We think that when Congress has given to the Commission the extensive supervisory and regulatory power over the shipping industry with special responsibilities as to the prevention of monopolistic practices, and when the Commission permits the establishment of rates which limit the liability of carriers (presumably because there are, or may be required to be at the instance of a complaining shipper, alternative rates which place full liability on the tower) it has done so in the proper discharge of its responsibility to shipper, carrier and the public alike, and no overweening policy to invalidate one of the terms of such a tariff arises. Certainly not as a matter of law and without benefit of the Commission's initial inquiry and findings relating to the matter.
As is indicated in the concurring opinion, also expressed somewhat differently in the dissenting opinion in the Bisso case, the presence or absence of an overriding public policy depends on facts and circumstances that in litigation between private parties must be developed in the record:
'It may be fairer in the long run to let the tugboat operator free himself (by contract) from his own negligence and transfer the liability to the shippers who employ his servies. But the very statement of the problem raises large questions of policy on which the present records throw no light. We would have to know much more about the economics and organization of the tugboat industry than we are offered here to fashion a new rule.' 349 U.S. 85, 97, 75 S.Ct. 629, 636. And see the discussion on the public policy aspect of the private towage case 349 U.S. at page 117, 75 S.Ct. at page 646 (dissenting opinion).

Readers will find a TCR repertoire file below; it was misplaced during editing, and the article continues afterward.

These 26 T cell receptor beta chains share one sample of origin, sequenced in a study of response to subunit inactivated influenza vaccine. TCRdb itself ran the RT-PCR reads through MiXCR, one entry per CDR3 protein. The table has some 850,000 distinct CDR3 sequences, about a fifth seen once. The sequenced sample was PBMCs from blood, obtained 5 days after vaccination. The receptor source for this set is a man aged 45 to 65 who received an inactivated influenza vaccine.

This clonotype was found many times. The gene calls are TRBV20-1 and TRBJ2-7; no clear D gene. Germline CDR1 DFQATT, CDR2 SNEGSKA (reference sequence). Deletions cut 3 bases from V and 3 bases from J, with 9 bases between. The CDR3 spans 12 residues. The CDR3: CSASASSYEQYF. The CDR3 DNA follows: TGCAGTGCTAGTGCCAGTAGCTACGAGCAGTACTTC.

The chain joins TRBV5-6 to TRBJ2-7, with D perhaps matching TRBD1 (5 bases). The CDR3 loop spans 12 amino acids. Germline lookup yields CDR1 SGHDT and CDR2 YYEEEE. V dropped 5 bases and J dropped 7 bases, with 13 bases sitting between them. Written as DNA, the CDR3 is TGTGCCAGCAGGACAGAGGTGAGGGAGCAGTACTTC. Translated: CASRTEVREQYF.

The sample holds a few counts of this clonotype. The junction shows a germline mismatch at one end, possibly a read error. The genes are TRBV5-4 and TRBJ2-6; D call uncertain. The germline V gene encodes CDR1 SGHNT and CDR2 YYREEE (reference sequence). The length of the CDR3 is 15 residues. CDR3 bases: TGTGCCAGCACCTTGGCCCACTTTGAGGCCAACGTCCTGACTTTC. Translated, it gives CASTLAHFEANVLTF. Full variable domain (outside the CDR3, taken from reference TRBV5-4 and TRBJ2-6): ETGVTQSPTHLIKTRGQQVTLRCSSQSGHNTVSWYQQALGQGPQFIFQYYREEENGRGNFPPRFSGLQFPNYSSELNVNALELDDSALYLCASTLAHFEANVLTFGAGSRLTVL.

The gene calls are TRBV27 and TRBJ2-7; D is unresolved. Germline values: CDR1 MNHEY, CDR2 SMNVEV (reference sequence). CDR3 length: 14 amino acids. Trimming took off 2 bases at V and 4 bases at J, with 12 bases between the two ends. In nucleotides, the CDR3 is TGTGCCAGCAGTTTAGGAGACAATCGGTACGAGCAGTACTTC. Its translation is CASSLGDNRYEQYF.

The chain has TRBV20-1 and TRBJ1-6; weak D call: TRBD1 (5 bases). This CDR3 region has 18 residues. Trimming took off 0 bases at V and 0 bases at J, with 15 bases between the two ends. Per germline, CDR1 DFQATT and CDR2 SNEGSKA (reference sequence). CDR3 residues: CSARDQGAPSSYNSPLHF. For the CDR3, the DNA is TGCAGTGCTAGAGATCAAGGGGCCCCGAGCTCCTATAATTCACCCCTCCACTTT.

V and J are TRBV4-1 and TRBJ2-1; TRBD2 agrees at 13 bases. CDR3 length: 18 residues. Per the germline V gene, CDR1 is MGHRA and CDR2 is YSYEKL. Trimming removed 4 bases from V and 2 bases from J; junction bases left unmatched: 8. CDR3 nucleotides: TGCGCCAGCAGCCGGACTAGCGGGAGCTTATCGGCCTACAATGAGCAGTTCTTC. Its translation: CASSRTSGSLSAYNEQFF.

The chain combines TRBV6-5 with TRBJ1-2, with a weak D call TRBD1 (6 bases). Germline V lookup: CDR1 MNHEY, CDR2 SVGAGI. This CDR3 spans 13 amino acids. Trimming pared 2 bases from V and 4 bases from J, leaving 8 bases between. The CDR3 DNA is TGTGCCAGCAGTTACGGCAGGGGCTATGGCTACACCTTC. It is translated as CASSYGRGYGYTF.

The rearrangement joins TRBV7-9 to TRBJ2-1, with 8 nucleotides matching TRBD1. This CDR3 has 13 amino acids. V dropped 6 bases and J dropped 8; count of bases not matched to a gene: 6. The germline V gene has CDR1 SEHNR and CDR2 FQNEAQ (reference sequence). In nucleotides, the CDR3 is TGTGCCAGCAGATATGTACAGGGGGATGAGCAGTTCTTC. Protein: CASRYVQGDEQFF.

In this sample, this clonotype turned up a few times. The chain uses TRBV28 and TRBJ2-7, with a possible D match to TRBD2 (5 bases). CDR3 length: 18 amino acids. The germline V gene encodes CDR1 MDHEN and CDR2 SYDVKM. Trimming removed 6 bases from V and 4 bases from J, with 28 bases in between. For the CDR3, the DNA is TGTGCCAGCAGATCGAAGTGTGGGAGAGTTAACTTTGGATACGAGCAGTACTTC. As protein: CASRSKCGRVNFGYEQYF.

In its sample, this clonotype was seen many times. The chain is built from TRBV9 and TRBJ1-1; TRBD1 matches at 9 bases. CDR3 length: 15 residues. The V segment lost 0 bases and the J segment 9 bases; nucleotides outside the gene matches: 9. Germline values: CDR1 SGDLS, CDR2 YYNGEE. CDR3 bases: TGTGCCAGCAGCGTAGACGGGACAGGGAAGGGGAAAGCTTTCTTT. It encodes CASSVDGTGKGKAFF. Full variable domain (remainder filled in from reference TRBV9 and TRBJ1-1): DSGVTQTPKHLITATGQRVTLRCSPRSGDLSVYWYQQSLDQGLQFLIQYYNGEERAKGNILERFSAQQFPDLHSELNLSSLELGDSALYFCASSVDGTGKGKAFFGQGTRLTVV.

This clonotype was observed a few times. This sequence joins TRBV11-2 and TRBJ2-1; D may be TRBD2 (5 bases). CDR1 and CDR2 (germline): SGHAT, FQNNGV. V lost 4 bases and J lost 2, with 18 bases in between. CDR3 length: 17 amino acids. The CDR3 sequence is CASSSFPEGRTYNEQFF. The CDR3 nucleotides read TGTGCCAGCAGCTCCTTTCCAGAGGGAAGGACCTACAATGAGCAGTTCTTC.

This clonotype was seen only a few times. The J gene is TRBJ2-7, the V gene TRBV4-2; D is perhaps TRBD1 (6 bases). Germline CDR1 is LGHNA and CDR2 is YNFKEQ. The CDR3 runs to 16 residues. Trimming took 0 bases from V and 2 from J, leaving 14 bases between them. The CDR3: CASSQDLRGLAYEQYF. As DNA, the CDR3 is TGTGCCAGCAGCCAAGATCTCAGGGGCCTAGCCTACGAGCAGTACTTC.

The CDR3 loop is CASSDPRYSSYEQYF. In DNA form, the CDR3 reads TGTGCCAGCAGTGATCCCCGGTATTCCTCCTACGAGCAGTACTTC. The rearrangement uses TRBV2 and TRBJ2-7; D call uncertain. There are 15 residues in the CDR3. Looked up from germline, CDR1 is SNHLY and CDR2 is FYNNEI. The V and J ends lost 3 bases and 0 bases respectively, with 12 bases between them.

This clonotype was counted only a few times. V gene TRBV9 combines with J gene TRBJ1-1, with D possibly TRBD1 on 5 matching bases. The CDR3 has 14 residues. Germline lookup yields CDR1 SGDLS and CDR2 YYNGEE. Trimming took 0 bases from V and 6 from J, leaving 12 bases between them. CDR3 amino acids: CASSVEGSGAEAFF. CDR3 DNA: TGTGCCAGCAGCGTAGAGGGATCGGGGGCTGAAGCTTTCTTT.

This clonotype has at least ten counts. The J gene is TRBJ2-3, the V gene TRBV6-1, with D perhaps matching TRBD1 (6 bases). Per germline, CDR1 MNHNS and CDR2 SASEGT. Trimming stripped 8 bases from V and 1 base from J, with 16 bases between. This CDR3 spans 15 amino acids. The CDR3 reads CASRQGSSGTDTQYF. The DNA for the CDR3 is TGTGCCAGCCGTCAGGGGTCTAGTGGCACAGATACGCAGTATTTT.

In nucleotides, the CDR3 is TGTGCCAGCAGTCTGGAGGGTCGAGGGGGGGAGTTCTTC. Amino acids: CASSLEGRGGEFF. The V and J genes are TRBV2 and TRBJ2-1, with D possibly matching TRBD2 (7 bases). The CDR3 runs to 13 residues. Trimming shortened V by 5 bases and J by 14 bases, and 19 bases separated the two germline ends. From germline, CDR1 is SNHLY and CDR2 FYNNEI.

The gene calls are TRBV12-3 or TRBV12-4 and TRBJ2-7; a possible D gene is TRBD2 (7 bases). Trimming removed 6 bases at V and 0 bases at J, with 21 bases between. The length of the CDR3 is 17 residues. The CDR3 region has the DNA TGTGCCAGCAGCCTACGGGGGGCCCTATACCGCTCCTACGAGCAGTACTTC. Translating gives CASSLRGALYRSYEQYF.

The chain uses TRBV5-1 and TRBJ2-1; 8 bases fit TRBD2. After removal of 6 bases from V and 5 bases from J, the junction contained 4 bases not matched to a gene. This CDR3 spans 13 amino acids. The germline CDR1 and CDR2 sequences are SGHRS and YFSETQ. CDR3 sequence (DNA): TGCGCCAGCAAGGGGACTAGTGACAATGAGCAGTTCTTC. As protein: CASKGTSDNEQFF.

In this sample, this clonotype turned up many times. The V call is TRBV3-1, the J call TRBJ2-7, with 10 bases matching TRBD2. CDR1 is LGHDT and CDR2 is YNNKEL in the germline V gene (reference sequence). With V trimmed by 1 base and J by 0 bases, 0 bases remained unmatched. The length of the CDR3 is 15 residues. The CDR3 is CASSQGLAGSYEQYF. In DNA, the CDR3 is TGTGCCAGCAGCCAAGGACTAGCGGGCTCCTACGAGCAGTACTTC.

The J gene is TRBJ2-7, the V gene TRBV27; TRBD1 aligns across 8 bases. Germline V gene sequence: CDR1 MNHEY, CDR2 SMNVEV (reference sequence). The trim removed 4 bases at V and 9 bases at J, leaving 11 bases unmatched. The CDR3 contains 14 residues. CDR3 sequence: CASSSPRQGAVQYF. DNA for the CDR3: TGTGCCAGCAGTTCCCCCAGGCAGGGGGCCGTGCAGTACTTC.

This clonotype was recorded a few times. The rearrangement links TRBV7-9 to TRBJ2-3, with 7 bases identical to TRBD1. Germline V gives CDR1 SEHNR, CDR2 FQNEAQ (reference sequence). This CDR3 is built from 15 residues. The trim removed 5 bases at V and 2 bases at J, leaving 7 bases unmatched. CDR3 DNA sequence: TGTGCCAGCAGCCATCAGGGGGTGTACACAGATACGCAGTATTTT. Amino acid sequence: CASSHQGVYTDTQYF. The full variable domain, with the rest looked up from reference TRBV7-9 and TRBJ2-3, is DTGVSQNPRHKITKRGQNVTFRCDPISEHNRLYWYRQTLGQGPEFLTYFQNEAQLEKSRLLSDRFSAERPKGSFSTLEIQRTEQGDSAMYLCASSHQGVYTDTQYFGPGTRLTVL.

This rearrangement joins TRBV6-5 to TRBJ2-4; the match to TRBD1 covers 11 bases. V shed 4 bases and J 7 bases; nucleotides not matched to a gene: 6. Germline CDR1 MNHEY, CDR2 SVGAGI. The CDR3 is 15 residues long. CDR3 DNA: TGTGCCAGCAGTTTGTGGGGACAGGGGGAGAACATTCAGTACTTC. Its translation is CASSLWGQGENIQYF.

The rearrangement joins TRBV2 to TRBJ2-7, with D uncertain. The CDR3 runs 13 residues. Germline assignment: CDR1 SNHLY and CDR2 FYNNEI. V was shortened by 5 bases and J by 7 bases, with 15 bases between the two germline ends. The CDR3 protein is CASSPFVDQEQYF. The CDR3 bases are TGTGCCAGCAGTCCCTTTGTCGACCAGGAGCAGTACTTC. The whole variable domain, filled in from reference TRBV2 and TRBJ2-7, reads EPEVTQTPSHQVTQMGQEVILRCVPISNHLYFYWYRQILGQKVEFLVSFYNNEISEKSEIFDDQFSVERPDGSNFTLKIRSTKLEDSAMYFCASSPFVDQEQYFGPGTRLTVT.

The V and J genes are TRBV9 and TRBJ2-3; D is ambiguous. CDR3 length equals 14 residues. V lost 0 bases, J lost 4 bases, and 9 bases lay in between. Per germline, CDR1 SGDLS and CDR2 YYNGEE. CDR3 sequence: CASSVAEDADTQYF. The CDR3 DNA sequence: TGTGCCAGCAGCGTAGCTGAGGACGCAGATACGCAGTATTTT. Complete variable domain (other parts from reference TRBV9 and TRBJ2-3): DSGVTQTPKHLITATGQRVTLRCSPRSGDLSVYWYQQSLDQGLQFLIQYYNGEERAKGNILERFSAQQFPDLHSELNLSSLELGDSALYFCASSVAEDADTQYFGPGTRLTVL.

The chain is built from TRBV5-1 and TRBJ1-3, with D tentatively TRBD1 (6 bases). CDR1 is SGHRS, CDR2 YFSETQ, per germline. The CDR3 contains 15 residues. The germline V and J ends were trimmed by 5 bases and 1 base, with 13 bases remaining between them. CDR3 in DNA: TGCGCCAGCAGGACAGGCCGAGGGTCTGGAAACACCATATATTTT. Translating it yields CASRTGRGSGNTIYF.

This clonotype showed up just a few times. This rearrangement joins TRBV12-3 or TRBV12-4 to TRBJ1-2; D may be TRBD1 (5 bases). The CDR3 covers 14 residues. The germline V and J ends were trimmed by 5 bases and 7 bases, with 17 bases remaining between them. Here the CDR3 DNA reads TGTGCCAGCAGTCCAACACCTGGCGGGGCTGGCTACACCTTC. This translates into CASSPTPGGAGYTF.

It would seem that as to common carriers, as to which Congress has given regulatory power to the Commission, the Commission's actions with respect to the terms of carriage should not be upset by the courts without their first having the factual background mentioned above first examined by the Commission and its relation to the assailed clause inquired into by it.
That there is no general public policy forbidding the exculpation of water carriers for their negligence is made amply apparent by the enactment by Congress more than half a century ago of the Harter Act,2 which in effect relieves carriers of liability for error or fault in navigation or management of the vessel if they have provided a seaworthy craft. Here appellant claims to be entitled to that very protection, since it says it is such owner of a vessel as is comprehended by the Harter Act. Without deciding that issue, since we think we do not reach it,3 but assuming for the purpose of this discussion that the terms of the Act do not apply here because this is to be considered a movement of towage rather than 'transportation of property,' the existence of the law is not consistent with a theory that at all times and under all circumstances it is against public policy for water carriers to be free of liability for their own negligence. We think the Supreme Court did not so decide in Bisso and we think that such exemption from liability may, within the purview of the Interstate Commerce Act, be one of the matters with which the Commission may deal in approving rates, charges and services of the carriers whose activities it has the duty to regulate. In any event we conclude that we should not hold such a part of a published tariff void until the parties have proceeded administratively to have it set aside. The method of such administrative determination is clearly set forth in General American Tank Car Corp. v. El Dorado Terminal Co., supra, and see United States v. Western Pacific R. Co., supra.
Nor do we think that anything in Section 920(d)4 of Part III of the Interstate Commerce Act requires any different holding. It provides only that none of the provisions of the statute shall of themselves be held to work any change in liabilities, etc. This is not to say that the Act does not authorize the Commission to permit the parties, by their contracts of carriage, when approved by the Commission, to make such changes in their respective liabilities.